One of the perks of being the parent of young kids is making new friends. It all comes at such a good time too. Once you start having kids, in a natural and gradual way the friends you had in your single, childless years start fading away. I’m not bitter about it, although there are some friends from years gone by that I would love to reconnect with. But I don’t blame them. A new parent’s world is so child-centric that anything else is very secondary, and friends can sense the changes. Six years ago, when I was caring for my 8-month old son when my second son was born, I was lucky to find my phone let alone use it. When I wasn’t cleaning bottoms I was cleaning bottles or floors or laundry. And when I wasn’t doing that I was napping. There was little time for anything else, especially something like chatting on the phone for hours on end with a friend.
Unfortunately, like a garden that gets no water, friends that didn’t hear from me just wilted away. Those relationships suffered. They didn’t understand that I what I really could’ve used was some help – something as simple as their company – at that stressful and challenging time. But again, I don’t blame anybody. They were as clueless as I was before I was a parent myself. I didn’t know that new parents were so sleep-deprived, or so hungry for even a few minutes of time alone.
Friendships and their importance to me have changed as I have gone through life. In elementary, grade school, and even college, I placed so much pressure on myself to have everyone like me that it was quite obsessive. Deep, meaningful relationships suffered as I spread myself way too thin. Class president here, this club there. A sport’s team here, a volunteer group there. Hang out with the jocks, and then turn around and mix it up with the brainiacs. Way too much! Even my romantic relationships suffered, as evidenced by the fact that my college sweetheart nearly married me, a closeted gay guy! I never let anyone get to know the real me, which is sad because the real me was/is a really cool guy.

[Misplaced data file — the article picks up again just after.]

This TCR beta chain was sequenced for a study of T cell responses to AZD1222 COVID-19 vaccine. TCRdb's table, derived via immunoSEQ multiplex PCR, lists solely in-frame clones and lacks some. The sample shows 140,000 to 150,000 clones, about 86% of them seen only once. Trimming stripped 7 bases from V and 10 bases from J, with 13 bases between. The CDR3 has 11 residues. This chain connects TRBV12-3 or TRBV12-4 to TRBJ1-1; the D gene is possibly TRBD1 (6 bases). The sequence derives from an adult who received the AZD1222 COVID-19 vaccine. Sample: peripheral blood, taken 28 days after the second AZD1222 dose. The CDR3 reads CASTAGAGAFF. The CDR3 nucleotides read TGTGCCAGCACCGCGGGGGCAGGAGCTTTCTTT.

As I was bicycling across the country by myself between college and the rest of my life, I decided that some things were really going to have to change. I needed to come out, of course, but also I needed to shrink my circle of friends down from hundreds to a manageable handful. Moving across the country helped with that, and so did announcing that “Yep, I’m gay!” at my high school reunion. That caused more shrinking than a cold swimming pool! Sixty days alone while cycling an average of 91 miles per day really gets your wheels turning. I made the decision to try to make a handful or fewer friends. I think I succeeded. Granted, quite an abundance of those “friends” turned into a romantic interlude of various durations (varying from one night to three years), but over the years I did have a few who became just friends, and really good ones at that.
But like I said, having three boys in tow is like an incredibly effective bug repellent – it keeps everyone away. No one has any idea what to do with you. For example, when is the last time that friends without kids met at a park? So quite naturally, fellow parents become your new friends, since you’re all in the same boat. And the timing couldn’t be better. Your old friends are gone, and you are just clawing your way out of the isolation period (i.e. the newborn months). Slowly, you start connecting. A fellow parent at a pre-toddler music class here, someone else at your neighborhood park there. This is all well and good, but you hit pay dirt once your kids enter elementary school.
Play dates, birthday parties, picnics, and more!
Field trips, after school activities, and sports teams galore!
That’s where I am now – weeding through the literally hundreds of parents available to find those few who are going to make it through the long haul. I already have a few who have made it a couple of years since preschool, but because we have dispersed to different elementary schools, I’m sure that, like me, they can feel the pressure to let go and focus exclusively on our own schools for companionship and friendship. We’re fighting hard to make it work. Newer friendships are blossoming too, and I’m meeting some really nice parents that I’m trying to do fun things with. I just hope our kids can get along as well as we do.
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Originally published on The Seattle Lesbian
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